Author, Poet, Playwright, and Academic. Ama Ata Aidoo
Ama Ata Aidoo is a Ghanaian author, poet, playwright, and academic. She is the first published African woman dramatist, and some of her notable works include The Dilemma of a Ghost, Anowa, and Our Sister Killjoy: or Reflections from a Black-eyed Squint. Aidoo was the Minister of Education in Ghana under the Jerry Rawlings administration.
Early Life and Education
Ama Ata Aidoo was born in Saltpond, Ghana, and was raised in a Fante royal household – her father, Nana Yaw Fama, was the chief of Abeadazi. Her father believed in the importance of educating children in the village on the history and events of British neocolonialism. This led him to open the first school in the village and send Aidoo to the Wesley Girls’ Senior High School on cape coast.
After high school, she obtained a Bachelor of Arts in English from the University of Ghana, Legon, and it was during her time at university, that she wrote her first play, The Dilemma of a Ghost.
Aidoo’s first play was published by Longman in 1965, making her the first published African woman dramatist. Her second play, Anowa, was published in 1971 and produced in London in 1991. She has also written fictional pieces which focus on the tension between western and African world views. Many of her protagonists are women who defy the stereotypical woman roles of their time.
Her first novel, Our Sister Killjoy was published in 1977 and is one of her most popular works to date. Aidoo was appointed Minister of Education of Ghana in 1982. However, her political career was short-lived as she resigned after 18 months when she realized that she could not make education free and accessible to all Ghanaians.
Ama Ata Aidoo also has an extensive teaching career as she has lived and taught in many countries abroad. She held a fellowship in creative writing at Stanford University, California, served as a research fellow at the Institute of African Studies, University of Ghana, and as a professor in English at the University of Cape Coast.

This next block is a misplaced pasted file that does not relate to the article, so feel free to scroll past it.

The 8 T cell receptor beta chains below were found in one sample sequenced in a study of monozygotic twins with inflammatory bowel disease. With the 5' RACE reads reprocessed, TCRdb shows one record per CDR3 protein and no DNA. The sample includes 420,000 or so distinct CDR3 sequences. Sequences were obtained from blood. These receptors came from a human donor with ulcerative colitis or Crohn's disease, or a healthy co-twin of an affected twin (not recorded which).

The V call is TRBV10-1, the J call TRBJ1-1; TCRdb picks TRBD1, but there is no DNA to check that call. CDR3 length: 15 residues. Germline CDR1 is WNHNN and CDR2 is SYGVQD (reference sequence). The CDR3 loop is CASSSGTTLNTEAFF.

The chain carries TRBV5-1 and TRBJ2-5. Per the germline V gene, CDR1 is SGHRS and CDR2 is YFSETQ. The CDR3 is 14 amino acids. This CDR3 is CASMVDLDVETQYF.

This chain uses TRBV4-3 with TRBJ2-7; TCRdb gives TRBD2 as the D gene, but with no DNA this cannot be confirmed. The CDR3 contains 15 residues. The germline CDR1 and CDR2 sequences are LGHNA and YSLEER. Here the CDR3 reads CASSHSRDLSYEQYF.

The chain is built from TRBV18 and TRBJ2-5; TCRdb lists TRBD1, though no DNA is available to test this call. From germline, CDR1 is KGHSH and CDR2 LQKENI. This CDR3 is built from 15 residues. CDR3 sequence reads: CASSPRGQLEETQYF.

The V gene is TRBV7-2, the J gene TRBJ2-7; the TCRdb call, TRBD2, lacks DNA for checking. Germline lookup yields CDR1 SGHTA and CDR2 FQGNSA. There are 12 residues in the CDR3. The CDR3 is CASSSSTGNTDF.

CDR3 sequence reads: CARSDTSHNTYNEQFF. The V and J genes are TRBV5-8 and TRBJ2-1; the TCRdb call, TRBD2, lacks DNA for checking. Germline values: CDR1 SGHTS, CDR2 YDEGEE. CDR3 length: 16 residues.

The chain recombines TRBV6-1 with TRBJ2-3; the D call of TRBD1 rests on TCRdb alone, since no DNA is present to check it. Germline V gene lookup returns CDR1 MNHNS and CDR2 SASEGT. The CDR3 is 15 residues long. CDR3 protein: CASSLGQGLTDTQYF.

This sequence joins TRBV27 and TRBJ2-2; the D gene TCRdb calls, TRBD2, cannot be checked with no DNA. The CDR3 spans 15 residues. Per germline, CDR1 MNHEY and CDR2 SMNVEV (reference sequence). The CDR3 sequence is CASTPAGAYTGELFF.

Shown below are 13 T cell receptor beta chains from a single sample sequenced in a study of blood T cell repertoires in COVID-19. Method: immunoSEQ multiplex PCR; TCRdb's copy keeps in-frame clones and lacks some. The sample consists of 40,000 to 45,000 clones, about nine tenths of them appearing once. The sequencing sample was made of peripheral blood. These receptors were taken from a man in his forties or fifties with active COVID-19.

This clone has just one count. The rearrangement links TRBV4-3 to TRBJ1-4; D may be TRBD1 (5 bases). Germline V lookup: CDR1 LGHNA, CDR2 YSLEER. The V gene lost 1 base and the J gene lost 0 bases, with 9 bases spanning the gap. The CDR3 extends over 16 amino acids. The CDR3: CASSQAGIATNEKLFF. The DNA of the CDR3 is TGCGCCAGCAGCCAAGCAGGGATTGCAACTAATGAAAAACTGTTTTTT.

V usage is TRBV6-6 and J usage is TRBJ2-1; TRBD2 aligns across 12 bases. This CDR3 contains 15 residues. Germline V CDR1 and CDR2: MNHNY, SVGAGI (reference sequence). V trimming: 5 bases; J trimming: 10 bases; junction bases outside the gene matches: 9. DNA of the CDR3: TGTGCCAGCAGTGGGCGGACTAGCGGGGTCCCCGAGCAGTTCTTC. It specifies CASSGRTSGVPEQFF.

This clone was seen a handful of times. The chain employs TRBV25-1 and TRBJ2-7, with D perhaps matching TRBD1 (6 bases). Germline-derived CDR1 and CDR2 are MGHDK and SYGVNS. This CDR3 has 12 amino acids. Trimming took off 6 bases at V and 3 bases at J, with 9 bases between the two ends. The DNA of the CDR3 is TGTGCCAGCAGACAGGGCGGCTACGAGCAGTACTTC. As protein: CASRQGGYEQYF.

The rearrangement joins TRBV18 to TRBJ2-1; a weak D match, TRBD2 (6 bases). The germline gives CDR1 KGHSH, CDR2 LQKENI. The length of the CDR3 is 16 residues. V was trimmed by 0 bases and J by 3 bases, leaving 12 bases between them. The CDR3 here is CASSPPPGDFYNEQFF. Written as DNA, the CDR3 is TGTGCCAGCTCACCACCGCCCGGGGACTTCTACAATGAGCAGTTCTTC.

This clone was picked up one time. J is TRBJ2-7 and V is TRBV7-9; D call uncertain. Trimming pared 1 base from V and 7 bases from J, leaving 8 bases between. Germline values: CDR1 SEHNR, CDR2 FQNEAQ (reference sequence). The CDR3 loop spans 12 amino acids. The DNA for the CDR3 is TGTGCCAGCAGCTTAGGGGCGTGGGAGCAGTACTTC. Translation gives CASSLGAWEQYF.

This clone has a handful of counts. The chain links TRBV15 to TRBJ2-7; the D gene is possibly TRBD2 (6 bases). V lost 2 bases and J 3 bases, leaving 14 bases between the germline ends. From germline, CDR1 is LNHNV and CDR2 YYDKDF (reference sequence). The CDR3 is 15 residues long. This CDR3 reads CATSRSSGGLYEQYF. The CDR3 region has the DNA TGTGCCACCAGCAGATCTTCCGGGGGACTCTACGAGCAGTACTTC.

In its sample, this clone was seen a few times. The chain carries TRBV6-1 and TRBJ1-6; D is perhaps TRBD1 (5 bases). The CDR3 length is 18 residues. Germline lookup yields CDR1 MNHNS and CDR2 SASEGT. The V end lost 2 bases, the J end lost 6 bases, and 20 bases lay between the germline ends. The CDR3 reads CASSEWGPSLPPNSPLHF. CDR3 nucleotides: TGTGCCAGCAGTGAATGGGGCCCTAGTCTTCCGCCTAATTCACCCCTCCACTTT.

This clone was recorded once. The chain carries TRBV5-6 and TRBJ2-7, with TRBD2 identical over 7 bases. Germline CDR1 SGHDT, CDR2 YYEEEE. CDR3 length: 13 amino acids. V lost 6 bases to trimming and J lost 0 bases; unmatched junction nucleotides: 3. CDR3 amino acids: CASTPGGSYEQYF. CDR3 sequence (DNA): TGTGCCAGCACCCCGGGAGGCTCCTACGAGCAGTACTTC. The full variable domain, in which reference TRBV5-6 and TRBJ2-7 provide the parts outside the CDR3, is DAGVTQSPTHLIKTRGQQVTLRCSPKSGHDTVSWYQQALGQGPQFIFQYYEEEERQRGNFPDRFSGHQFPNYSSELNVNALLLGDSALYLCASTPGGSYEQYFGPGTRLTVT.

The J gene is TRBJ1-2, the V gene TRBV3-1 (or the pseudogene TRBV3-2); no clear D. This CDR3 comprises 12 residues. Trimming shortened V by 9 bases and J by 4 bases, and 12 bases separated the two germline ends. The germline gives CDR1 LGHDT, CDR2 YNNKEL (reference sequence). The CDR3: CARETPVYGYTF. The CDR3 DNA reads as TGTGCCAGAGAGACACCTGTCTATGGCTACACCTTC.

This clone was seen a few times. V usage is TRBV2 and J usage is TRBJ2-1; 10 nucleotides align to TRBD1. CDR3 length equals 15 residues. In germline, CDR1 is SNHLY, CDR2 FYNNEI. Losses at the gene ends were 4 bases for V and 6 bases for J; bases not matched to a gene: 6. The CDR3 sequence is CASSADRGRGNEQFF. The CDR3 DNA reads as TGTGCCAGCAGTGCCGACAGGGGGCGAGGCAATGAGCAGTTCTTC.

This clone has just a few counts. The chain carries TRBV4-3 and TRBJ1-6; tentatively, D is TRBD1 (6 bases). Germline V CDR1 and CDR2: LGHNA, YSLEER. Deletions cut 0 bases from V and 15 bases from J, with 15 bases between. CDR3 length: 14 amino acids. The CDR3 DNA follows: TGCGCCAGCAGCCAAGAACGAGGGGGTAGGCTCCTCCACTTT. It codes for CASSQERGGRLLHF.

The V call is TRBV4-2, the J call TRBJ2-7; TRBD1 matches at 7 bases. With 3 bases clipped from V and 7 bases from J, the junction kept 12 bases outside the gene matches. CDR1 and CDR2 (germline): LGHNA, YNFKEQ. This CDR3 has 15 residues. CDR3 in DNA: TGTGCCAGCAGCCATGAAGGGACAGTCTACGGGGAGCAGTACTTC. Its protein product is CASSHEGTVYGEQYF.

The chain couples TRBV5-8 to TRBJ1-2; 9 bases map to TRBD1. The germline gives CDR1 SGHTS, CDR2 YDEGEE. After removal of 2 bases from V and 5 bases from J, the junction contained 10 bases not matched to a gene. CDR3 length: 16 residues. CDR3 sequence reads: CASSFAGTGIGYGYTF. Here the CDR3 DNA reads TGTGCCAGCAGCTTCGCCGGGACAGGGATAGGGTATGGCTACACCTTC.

Aidoo has taught several English courses at Hamilton College in Clinton, New York, and is currently a visiting professor in the Africana Studies Department at Brown University.
In 2000, she established the Mbaasem foundation to support and promote the work of African women writers.
Awards and Recognition
In 1992, Ama Ata Aidoo won the Commonwealth Writers Prize for Best Book (Africa) for her novel Changes. Her collection of poems, Someone Talking To Sometime, won the Nelson Mandela Prize for Poetry in 1987.
The Aidoo-Synder book prize is named in honour of Aidoo and Margaret C. Synder. It is awarded by the Women’s Caucus of the African Studies Association for an outstanding book published by a woman that prioritizes African Women’s experiences.
The Ama Ata Aidoo Centre for Creative Writing at the African University College of Communications in Adabraka, Accra, was named in her honour.